OK. So far, so good. Now this is where it gets really interesting.

    As we noted, the universe doesn’t come equipped with a reference system for any of these important quantities. One upshot is that the physics of some physical system must not depend on the choice of reference system.

    You might, for example, define the instant that you drop a ball as time t=0. But what actually happens when you drop the ball should be the same if you defined t=0 to be at some other time. The universe should not depend on your choice of measurement system.

    Physicists call this a “symmetry”. The physics of the system should be symmetric with respect to where you define t=0 to be.

    But that, in turn, imposes restrictions on what equations can reasonably describe the system. You might actually use equations that aren’t symmetric for convenience, but the laws of the universe had better damn well be symmetric.

    It turns out that these “restrictions” take a very pretty form. They are described by Noether’s theorem, or Noether’s first theorem, named after Emmy Noether who proved it. Emmy Noether, by the way, is universally considered to be the most important woman in the history of mathematics. And her theorem is a fundamental tool of modern physics.

    Noether’s theorem is, of course, technical. But it essentially says this: For every symmetry, there is a corresponding conservation law. There are a couple of qualifications, but it’s essentially that.

    You know those conservation laws, right? Conservation of momentum, conservation of energy and so on? Well, Emmy Nother explained exactly what they are: a conservation law is what you get when a physical system has a symmetry.

    Conservation of momentum, for example. is a consequence of the fact that there is no origin point in the universe. If you shift the entire physics experiment five metres to the left, everything will still work exactly as it did.

    So what about orientation? If you rotated everything 25 degrees clockwise, the experiment should still work. The conserved quantity in this case is angular momentum (which you may not have seen, but probably have heard of).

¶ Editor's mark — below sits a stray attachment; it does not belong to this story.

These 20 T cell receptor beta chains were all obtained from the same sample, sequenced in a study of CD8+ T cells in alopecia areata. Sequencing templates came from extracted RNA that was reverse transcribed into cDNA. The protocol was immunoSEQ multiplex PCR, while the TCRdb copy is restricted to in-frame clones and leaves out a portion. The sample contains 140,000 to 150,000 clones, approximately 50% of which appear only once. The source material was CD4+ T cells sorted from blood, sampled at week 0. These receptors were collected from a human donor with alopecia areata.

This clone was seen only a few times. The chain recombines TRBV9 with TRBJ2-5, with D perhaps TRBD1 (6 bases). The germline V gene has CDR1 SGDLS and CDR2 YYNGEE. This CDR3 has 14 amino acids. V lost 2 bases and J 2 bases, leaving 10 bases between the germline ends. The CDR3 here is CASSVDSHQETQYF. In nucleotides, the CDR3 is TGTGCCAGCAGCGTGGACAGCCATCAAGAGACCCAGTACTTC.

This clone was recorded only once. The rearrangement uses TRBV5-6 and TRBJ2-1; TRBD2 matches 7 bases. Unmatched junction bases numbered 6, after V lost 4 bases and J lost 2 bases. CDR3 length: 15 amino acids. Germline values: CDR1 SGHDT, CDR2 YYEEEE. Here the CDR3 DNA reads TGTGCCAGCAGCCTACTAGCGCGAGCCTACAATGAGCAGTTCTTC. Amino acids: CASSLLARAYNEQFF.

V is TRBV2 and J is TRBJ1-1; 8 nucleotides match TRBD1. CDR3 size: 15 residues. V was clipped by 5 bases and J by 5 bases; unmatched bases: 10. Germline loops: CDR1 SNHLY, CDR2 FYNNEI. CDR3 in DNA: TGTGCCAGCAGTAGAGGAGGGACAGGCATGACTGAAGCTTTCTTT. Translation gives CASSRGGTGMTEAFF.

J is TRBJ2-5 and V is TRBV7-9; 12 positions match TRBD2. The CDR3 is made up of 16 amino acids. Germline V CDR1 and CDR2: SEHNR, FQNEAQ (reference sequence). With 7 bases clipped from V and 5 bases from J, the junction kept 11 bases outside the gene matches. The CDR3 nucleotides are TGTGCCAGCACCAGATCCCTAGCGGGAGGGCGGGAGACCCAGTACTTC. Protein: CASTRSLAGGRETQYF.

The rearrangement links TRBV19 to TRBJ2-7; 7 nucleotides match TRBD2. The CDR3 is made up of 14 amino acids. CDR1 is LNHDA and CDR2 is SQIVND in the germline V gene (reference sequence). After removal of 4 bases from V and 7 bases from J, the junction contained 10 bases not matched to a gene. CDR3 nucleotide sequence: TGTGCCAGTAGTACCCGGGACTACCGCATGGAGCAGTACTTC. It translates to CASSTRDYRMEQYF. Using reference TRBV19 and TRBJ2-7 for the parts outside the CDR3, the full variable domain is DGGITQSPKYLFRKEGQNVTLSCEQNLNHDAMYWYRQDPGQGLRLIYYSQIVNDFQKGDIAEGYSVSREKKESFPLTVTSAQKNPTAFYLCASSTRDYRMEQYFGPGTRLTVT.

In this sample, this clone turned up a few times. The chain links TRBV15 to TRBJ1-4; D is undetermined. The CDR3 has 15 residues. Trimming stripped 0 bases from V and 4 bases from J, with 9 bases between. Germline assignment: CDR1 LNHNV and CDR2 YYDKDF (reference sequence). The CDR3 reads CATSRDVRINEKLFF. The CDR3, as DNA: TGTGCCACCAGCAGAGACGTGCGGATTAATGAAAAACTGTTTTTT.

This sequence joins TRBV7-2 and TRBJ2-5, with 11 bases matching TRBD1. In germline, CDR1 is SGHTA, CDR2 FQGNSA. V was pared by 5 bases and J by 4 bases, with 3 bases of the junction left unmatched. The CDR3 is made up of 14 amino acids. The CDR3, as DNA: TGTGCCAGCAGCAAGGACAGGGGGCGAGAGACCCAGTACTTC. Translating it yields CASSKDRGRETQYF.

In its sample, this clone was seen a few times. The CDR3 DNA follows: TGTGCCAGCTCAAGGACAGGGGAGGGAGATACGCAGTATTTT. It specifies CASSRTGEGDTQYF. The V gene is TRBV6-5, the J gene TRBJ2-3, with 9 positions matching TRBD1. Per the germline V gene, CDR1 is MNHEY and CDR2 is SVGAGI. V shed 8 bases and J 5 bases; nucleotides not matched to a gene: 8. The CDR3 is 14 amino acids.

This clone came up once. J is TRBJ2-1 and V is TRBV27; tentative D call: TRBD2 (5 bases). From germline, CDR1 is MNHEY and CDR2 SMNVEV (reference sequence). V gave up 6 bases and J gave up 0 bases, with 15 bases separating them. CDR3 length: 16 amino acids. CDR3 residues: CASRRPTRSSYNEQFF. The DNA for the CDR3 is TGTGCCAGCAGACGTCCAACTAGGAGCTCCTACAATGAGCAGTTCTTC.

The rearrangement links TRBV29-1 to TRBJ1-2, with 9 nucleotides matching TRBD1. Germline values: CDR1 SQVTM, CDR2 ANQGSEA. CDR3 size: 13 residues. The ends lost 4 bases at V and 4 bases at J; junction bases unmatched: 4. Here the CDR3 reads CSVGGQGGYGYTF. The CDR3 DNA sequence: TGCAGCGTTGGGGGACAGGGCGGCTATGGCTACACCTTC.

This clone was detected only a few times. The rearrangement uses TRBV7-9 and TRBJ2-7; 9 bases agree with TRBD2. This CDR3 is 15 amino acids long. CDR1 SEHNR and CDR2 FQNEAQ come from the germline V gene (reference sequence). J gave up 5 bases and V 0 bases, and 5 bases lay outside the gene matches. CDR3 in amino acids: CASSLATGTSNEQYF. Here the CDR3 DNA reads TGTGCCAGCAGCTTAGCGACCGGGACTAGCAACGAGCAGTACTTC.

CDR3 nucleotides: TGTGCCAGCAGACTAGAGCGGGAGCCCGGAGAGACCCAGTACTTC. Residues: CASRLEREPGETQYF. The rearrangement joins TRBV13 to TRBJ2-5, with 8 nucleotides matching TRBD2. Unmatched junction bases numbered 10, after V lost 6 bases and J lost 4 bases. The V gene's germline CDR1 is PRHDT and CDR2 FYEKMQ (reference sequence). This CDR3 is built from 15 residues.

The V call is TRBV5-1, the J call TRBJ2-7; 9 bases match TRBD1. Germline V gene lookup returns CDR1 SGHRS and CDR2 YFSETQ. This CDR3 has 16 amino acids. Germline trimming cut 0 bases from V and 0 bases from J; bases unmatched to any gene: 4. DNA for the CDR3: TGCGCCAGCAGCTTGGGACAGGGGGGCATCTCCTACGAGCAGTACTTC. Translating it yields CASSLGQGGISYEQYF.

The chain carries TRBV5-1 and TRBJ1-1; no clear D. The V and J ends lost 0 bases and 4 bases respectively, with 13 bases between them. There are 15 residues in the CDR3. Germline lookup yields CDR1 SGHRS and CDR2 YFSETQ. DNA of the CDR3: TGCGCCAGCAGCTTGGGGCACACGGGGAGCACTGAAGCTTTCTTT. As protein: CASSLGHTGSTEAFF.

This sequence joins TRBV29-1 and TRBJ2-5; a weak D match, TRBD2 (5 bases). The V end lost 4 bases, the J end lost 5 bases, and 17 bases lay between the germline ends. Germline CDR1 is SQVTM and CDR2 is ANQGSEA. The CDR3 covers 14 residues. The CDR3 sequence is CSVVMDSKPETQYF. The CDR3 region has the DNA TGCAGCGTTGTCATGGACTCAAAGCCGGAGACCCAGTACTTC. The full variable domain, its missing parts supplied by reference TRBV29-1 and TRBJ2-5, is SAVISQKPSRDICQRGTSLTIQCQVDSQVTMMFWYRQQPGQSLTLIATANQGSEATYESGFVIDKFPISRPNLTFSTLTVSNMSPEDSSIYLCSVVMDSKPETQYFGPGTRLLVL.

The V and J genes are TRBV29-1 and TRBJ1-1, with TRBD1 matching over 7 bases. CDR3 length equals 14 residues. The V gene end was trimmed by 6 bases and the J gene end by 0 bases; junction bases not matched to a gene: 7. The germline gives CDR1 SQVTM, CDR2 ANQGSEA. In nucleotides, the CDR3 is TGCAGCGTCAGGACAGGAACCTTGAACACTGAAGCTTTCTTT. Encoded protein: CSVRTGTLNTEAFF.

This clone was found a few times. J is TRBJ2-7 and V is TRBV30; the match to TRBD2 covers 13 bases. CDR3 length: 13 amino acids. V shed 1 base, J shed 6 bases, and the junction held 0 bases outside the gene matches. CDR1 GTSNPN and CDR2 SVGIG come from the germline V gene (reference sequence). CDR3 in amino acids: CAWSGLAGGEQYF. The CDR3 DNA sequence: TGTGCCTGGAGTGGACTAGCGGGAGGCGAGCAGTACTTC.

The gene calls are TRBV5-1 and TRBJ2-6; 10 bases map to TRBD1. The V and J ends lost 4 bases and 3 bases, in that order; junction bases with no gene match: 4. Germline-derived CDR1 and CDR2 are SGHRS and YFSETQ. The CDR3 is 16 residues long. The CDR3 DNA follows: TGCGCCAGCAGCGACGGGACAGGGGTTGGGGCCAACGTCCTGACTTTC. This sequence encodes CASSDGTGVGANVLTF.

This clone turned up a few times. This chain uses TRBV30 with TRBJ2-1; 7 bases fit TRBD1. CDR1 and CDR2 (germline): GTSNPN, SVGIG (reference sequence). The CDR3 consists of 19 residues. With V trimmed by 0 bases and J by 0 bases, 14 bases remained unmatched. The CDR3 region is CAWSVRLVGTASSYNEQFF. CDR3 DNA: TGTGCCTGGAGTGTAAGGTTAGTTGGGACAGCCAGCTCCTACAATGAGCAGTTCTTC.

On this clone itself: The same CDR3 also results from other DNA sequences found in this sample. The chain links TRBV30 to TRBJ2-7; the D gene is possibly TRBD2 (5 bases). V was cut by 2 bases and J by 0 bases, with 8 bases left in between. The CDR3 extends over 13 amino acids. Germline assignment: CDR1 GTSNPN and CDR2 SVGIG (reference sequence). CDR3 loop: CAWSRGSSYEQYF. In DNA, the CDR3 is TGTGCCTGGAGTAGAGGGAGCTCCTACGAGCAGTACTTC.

And time? It turns out, if you apply Noether’s theorem to time symmetry, the conserved quantity is… total energy!

    There are even more exotic symmetries in physics and they, in turn, give rise to other conservation laws. In quantum mechanics, for example, particles act a bit like waves. Waves have a “phase”, but we can’t measure the phase of those waves directly. We can only measure the difference in phase (sounds familiar?). This, it turns out, results in conservation of electric charge.

    (As an aside, if you know about Heisenberg’s uncertainty principle, you may have noticed that the uncertainties are between pairs of quantities such as position and momentum, or energy and time. Now you know why it’s those pairs of quantities specifically.)

    So when today’s physicists talk about gauge symmetries, spontaneous symmetry breaking, supersymmetry, CPT violation, anomalies… you might not get the details, but this is what they’re talking about and, crucially, this is why it’s important.

    The symmetries that they’re talking about may seem exotic (and some of them are very hard to understand), but they all arise from the fact that you can pick any reference coordinate system, or any of a number of field configurations, or what have you, and all the measurements will turn out the same. Sometimes, these symmetries don’t turn out to be real, and you get some pretty interesting physics as a result.

    But hey, at least you now know what a vector is.